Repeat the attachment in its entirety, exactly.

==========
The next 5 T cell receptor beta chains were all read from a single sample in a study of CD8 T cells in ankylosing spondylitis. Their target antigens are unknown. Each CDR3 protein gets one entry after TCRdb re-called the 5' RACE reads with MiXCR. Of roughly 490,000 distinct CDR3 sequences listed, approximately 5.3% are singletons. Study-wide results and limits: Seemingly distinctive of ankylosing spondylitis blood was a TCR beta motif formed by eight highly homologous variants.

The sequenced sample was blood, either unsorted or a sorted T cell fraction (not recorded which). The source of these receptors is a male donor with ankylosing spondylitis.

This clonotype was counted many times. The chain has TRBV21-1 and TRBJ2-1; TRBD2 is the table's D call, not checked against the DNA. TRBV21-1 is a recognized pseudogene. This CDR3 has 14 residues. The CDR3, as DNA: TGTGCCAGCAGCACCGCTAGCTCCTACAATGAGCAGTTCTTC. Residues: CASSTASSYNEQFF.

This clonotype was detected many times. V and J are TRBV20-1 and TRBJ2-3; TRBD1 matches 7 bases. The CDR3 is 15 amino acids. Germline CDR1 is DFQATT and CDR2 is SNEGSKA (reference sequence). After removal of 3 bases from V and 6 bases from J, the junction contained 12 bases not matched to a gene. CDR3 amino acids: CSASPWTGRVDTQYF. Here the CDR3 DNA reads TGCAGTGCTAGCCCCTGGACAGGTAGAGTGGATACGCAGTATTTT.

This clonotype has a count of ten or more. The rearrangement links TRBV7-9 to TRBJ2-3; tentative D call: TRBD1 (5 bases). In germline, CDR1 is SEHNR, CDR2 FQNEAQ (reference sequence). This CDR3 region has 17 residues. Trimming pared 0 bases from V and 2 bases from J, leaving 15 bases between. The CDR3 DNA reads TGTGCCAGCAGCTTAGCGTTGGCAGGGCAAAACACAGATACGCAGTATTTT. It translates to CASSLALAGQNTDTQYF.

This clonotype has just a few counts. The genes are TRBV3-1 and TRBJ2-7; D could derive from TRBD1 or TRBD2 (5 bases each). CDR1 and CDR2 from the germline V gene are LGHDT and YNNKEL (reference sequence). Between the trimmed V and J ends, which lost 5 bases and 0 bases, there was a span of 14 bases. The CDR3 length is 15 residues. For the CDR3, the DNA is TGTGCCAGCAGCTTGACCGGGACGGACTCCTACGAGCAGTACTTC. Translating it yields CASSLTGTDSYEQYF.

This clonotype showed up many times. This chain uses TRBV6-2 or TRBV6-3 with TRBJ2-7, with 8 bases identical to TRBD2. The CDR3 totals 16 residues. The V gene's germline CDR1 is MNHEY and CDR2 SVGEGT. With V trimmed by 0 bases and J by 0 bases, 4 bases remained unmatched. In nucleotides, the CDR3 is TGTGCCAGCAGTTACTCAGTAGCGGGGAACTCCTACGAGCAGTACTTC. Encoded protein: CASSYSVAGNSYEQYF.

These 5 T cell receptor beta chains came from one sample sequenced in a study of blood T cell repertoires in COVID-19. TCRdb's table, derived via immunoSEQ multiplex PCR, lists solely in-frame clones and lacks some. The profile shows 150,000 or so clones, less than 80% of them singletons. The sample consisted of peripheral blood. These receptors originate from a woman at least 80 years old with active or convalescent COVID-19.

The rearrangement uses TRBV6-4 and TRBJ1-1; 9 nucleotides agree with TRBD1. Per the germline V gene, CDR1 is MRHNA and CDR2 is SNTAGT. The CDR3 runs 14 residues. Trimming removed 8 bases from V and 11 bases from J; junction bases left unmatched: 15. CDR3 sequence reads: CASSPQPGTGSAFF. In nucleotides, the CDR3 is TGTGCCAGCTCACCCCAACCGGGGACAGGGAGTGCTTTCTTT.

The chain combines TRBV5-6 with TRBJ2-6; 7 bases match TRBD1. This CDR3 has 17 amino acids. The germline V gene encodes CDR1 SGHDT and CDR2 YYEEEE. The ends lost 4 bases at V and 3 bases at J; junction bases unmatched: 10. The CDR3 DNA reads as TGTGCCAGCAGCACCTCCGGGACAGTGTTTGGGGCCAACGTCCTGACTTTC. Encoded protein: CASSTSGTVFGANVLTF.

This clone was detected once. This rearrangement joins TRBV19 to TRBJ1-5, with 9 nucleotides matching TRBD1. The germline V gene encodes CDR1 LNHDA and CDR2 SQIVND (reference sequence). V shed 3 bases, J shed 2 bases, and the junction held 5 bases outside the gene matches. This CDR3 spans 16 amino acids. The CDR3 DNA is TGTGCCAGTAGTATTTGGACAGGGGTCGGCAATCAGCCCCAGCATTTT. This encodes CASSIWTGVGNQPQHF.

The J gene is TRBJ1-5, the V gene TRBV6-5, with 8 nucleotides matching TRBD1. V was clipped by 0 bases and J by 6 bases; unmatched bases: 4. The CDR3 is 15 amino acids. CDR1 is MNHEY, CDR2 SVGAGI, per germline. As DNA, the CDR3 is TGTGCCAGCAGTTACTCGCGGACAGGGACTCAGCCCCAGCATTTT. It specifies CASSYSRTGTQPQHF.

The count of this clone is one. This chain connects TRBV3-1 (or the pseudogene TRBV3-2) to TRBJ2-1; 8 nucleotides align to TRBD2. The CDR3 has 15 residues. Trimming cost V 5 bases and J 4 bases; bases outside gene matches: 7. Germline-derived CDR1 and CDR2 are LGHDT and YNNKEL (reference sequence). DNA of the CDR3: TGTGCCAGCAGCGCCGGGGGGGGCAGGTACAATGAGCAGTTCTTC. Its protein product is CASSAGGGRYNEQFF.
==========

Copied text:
The next 5 T cell receptor beta chains were all read from a single sample in a study of CD8 T cells in ankylosing spondylitis. Their target antigens are unknown. Each CDR3 protein gets one entry after TCRdb re-called the 5' RACE reads with MiXCR. Of roughly 490,000 distinct CDR3 sequences listed, approximately 5.3% are singletons. Study-wide results and limits: Seemingly distinctive of ankylosing spondylitis blood was a TCR beta motif formed by eight highly homologous variants.

The sequenced sample was blood, either unsorted or a sorted T cell fraction (not recorded which). The source of these receptors is a male donor with ankylosing spondylitis.

This clonotype was counted many times. The chain has TRBV21-1 and TRBJ2-1; TRBD2 is the table's D call, not checked against the DNA. TRBV21-1 is a recognized pseudogene. This CDR3 has 14 residues. The CDR3, as DNA: TGTGCCAGCAGCACCGCTAGCTCCTACAATGAGCAGTTCTTC. Residues: CASSTASSYNEQFF.

This clonotype was detected many times. V and J are TRBV20-1 and TRBJ2-3; TRBD1 matches 7 bases. The CDR3 is 15 amino acids. Germline CDR1 is DFQATT and CDR2 is SNEGSKA (reference sequence). After removal of 3 bases from V and 6 bases from J, the junction contained 12 bases not matched to a gene. CDR3 amino acids: CSASPWTGRVDTQYF. Here the CDR3 DNA reads TGCAGTGCTAGCCCCTGGACAGGTAGAGTGGATACGCAGTATTTT.

This clonotype has a count of ten or more. The rearrangement links TRBV7-9 to TRBJ2-3; tentative D call: TRBD1 (5 bases). In germline, CDR1 is SEHNR, CDR2 FQNEAQ (reference sequence). This CDR3 region has 17 residues. Trimming pared 0 bases from V and 2 bases from J, leaving 15 bases between. The CDR3 DNA reads TGTGCCAGCAGCTTAGCGTTGGCAGGGCAAAACACAGATACGCAGTATTTT. It translates to CASSLALAGQNTDTQYF.

This clonotype has just a few counts. The genes are TRBV3-1 and TRBJ2-7; D could derive from TRBD1 or TRBD2 (5 bases each). CDR1 and CDR2 from the germline V gene are LGHDT and YNNKEL (reference sequence). Between the trimmed V and J ends, which lost 5 bases and 0 bases, there was a span of 14 bases. The CDR3 length is 15 residues. For the CDR3, the DNA is TGTGCCAGCAGCTTGACCGGGACGGACTCCTACGAGCAGTACTTC. Translating it yields CASSLTGTDSYEQYF.

This clonotype showed up many times. This chain uses TRBV6-2 or TRBV6-3 with TRBJ2-7, with 8 bases identical to TRBD2. The CDR3 totals 16 residues. The V gene's germline CDR1 is MNHEY and CDR2 SVGEGT. With V trimmed by 0 bases and J by 0 bases, 4 bases remained unmatched. In nucleotides, the CDR3 is TGTGCCAGCAGTTACTCAGTAGCGGGGAACTCCTACGAGCAGTACTTC. Encoded protein: CASSYSVAGNSYEQYF.

These 5 T cell receptor beta chains came from one sample sequenced in a study of blood T cell repertoires in COVID-19. TCRdb's table, derived via immunoSEQ multiplex PCR, lists solely in-frame clones and lacks some. The profile shows 150,000 or so clones, less than 80% of them singletons. The sample consisted of peripheral blood. These receptors originate from a woman at least 80 years old with active or convalescent COVID-19.

The rearrangement uses TRBV6-4 and TRBJ1-1; 9 nucleotides agree with TRBD1. Per the germline V gene, CDR1 is MRHNA and CDR2 is SNTAGT. The CDR3 runs 14 residues. Trimming removed 8 bases from V and 11 bases from J; junction bases left unmatched: 15. CDR3 sequence reads: CASSPQPGTGSAFF. In nucleotides, the CDR3 is TGTGCCAGCTCACCCCAACCGGGGACAGGGAGTGCTTTCTTT.

The chain combines TRBV5-6 with TRBJ2-6; 7 bases match TRBD1. This CDR3 has 17 amino acids. The germline V gene encodes CDR1 SGHDT and CDR2 YYEEEE. The ends lost 4 bases at V and 3 bases at J; junction bases unmatched: 10. The CDR3 DNA reads as TGTGCCAGCAGCACCTCCGGGACAGTGTTTGGGGCCAACGTCCTGACTTTC. Encoded protein: CASSTSGTVFGANVLTF.

This clone was detected once. This rearrangement joins TRBV19 to TRBJ1-5, with 9 nucleotides matching TRBD1. The germline V gene encodes CDR1 LNHDA and CDR2 SQIVND (reference sequence). V shed 3 bases, J shed 2 bases, and the junction held 5 bases outside the gene matches. This CDR3 spans 16 amino acids. The CDR3 DNA is TGTGCCAGTAGTATTTGGACAGGGGTCGGCAATCAGCCCCAGCATTTT. This encodes CASSIWTGVGNQPQHF.

The J gene is TRBJ1-5, the V gene TRBV6-5, with 8 nucleotides matching TRBD1. V was clipped by 0 bases and J by 6 bases; unmatched bases: 4. The CDR3 is 15 amino acids. CDR1 is MNHEY, CDR2 SVGAGI, per germline. As DNA, the CDR3 is TGTGCCAGCAGTTACTCGCGGACAGGGACTCAGCCCCAGCATTTT. It specifies CASSYSRTGTQPQHF.

The count of this clone is one. This chain connects TRBV3-1 (or the pseudogene TRBV3-2) to TRBJ2-1; 8 nucleotides align to TRBD2. The CDR3 has 15 residues. Trimming cost V 5 bases and J 4 bases; bases outside gene matches: 7. Germline-derived CDR1 and CDR2 are LGHDT and YNNKEL (reference sequence). DNA of the CDR3: TGTGCCAGCAGCGCCGGGGGGGGCAGGTACAATGAGCAGTTCTTC. Its protein product is CASSAGGGRYNEQFF.